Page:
A same-sex marriage bill in Illinois is gaining traction thanks to a coalition that includes President Barack Obama and the chairman of the state Republican Party, Pat Brady.
On the heels of their first ballot-box victories in November, gay-marriage supporters are pushing lawmakers in Springfield to make Illinois the 10th state to legalize the unions. The effort has taken shape quickly during the waning days of the legislative session, which many lawmakers expected to be dominated by solving a $97 billion unfunded pension liability. Elected officials who often avoid commenting on state matters have added their voices to the debate.
“I urge you to vote for marriage equality in Illinois so that our state can be part of the emerging national consensus on this issue of justice,” Democratic U.S. Senator Dick Durbin said yesterday in a letter released from his Washington office.
Same-sex couples are now able to marry in nine states and the District of Columbia, home to a combined 14 percent of the U.S. population. In November, voters in Washington, Maryland and Maine approved the practice. While 30 states have constitutional amendments defining marriage as a pact between a man and a woman only, Delaware, Hawaii, Minnesota, New Jersey and Rhode Island lawmakers plan to consider or revisit legalization this year.
Brady, the Republican chairman, said he was putting his “full support” behind the bill. “It strengthens families and reinforces a key Republican value -- that the law should treat all citizens equally,” Brady told the Chicago Sun-Times in an article published Jan. 2.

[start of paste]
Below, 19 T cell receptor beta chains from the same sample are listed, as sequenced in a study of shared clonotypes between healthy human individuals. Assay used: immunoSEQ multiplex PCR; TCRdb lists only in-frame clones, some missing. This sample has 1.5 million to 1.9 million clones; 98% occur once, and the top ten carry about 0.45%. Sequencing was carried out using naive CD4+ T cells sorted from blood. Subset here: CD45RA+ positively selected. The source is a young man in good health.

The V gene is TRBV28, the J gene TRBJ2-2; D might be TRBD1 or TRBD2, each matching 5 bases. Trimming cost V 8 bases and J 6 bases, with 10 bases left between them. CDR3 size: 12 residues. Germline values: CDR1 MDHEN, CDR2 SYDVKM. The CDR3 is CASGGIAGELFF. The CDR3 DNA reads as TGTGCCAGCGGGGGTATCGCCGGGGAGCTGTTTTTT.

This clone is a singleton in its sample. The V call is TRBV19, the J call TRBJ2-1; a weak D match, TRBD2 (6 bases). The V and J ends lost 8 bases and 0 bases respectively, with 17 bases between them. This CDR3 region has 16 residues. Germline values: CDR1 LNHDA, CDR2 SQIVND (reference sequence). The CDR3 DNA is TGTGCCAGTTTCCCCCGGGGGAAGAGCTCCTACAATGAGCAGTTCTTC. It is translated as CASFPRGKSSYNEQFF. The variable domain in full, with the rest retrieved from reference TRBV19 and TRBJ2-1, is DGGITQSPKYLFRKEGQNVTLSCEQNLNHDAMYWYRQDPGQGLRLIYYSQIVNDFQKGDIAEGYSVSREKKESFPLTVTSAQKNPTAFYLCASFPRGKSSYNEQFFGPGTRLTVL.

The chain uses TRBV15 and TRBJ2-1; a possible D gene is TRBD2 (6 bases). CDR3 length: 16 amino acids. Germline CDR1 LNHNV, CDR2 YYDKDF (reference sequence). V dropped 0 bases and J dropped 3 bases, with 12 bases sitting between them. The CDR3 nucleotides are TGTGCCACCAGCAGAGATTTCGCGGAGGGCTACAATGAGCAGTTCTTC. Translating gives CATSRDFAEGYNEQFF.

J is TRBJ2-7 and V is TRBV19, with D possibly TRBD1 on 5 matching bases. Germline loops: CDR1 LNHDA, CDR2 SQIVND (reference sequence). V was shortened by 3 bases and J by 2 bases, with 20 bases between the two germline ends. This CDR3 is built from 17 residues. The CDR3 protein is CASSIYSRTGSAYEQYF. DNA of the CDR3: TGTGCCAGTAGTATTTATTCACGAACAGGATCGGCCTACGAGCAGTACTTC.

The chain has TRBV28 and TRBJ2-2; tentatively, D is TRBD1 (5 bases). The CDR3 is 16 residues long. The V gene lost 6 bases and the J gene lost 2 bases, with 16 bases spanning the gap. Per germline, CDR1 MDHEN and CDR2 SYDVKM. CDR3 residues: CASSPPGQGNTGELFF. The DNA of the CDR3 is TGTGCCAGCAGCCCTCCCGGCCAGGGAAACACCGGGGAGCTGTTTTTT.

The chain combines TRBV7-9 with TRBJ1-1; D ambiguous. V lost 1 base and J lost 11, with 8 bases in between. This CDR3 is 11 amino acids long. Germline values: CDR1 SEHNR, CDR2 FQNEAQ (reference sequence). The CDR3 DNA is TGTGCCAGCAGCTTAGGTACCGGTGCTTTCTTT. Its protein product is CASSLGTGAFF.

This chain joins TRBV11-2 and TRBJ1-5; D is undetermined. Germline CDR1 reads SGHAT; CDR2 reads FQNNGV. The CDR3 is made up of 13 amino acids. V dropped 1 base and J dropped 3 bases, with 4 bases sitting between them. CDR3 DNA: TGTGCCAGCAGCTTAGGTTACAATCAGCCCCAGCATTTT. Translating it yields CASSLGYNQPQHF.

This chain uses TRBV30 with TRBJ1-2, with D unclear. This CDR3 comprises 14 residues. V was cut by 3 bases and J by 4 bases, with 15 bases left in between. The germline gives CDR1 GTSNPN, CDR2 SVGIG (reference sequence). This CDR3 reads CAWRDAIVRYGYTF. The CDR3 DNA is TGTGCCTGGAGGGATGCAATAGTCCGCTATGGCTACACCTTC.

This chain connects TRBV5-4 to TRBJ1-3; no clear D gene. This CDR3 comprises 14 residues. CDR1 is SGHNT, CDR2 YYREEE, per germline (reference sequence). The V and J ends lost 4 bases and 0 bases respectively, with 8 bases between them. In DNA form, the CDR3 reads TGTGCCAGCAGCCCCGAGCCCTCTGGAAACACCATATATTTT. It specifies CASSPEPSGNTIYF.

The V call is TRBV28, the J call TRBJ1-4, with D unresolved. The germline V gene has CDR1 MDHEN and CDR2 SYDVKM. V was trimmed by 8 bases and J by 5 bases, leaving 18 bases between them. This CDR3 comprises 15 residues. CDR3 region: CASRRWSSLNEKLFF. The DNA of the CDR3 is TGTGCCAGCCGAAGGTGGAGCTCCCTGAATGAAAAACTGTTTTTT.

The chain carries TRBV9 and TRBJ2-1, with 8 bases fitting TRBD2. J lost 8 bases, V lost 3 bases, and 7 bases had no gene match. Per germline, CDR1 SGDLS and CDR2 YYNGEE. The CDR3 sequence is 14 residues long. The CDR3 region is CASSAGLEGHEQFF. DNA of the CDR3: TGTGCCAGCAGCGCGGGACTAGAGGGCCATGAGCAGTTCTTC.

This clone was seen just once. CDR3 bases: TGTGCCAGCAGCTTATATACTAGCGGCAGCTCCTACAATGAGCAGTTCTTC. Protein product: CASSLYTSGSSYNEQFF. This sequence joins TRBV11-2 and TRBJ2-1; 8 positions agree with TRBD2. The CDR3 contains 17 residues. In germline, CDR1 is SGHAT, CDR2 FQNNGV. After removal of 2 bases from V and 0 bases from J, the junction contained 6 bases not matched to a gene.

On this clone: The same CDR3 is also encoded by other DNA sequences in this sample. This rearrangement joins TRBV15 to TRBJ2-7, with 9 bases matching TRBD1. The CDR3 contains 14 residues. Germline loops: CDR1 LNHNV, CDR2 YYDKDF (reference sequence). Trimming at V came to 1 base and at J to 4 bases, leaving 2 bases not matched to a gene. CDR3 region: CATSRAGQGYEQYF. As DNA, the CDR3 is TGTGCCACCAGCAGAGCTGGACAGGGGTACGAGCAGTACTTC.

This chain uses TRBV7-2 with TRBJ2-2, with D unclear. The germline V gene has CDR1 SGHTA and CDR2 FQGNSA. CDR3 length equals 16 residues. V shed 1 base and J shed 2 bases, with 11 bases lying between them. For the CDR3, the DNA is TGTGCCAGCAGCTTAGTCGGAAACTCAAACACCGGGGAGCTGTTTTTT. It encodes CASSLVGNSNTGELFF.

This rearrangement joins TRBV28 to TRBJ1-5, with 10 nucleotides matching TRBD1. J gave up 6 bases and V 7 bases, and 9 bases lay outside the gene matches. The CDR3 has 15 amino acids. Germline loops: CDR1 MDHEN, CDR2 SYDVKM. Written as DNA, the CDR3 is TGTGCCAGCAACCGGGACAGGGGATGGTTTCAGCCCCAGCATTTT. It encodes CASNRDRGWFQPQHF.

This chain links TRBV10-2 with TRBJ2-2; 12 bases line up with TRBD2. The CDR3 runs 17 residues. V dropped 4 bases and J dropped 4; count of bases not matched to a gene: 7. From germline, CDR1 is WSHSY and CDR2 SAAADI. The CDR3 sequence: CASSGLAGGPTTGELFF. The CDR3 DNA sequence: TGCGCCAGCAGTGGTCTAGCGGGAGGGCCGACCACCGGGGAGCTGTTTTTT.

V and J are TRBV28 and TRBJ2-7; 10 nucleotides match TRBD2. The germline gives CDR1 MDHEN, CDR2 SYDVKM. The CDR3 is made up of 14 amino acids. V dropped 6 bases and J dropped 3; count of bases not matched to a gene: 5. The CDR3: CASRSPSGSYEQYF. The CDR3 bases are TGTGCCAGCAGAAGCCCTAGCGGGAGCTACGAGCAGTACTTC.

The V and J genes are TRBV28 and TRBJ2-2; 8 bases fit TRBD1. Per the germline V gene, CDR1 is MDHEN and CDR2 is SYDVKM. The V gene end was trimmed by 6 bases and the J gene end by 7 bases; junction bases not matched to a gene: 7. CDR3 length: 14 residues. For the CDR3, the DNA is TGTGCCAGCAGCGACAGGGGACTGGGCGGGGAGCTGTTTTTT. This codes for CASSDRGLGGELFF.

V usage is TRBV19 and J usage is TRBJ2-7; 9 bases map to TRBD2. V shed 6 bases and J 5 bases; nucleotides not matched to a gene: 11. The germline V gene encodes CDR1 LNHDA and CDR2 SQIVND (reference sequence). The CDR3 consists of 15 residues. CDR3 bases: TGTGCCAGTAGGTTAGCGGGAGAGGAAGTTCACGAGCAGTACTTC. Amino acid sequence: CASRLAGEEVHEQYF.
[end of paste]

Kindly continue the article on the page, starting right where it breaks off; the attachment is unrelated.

A coalition of religious leaders opposes the Illinois bill, and the National Organization for Marriage pledged yesterday to defeat any Republican legislator who votes for it. The group also called Brady “unfit” to continue as chairman of the party. Brady didn’t return a phone call seeking comment.
The Washington-based group targeted lawmakers who voted for same-sex marriage in New York, including two Republicans who were defeated at the ballot box last year.
“Any Republican in Illinois who betrays the cause of marriage will be casting a career-ending vote and will be held accountable to their constituents,” Brian Brown, the group’s president, said on the organization’s website. “We will spend whatever it takes.”
No Midwestern legislature has approved same-sex marriage. An Illinois Senate committee yesterday sent the measure to the full chamber. It would require approval by the House of Representatives before going to Democratic Governor Pat Quinn, who has said he would sign it into law.
The losing streak for same-sex marriage at the polls ended Nov. 6, when voters affirmed laws passed by the legislatures of Washington and Maryland, extended the right to gay Mainers, and rejected a bid in Minnesota to constitutionally define marriage as heterosexual. Gay-marriage groups spent $35 million, compared with $10 million by opponents, according to both sides.
Before then, legalization had come only through legislative or judicial action as gay marriage was defeated all 32 times it appeared on a ballot.
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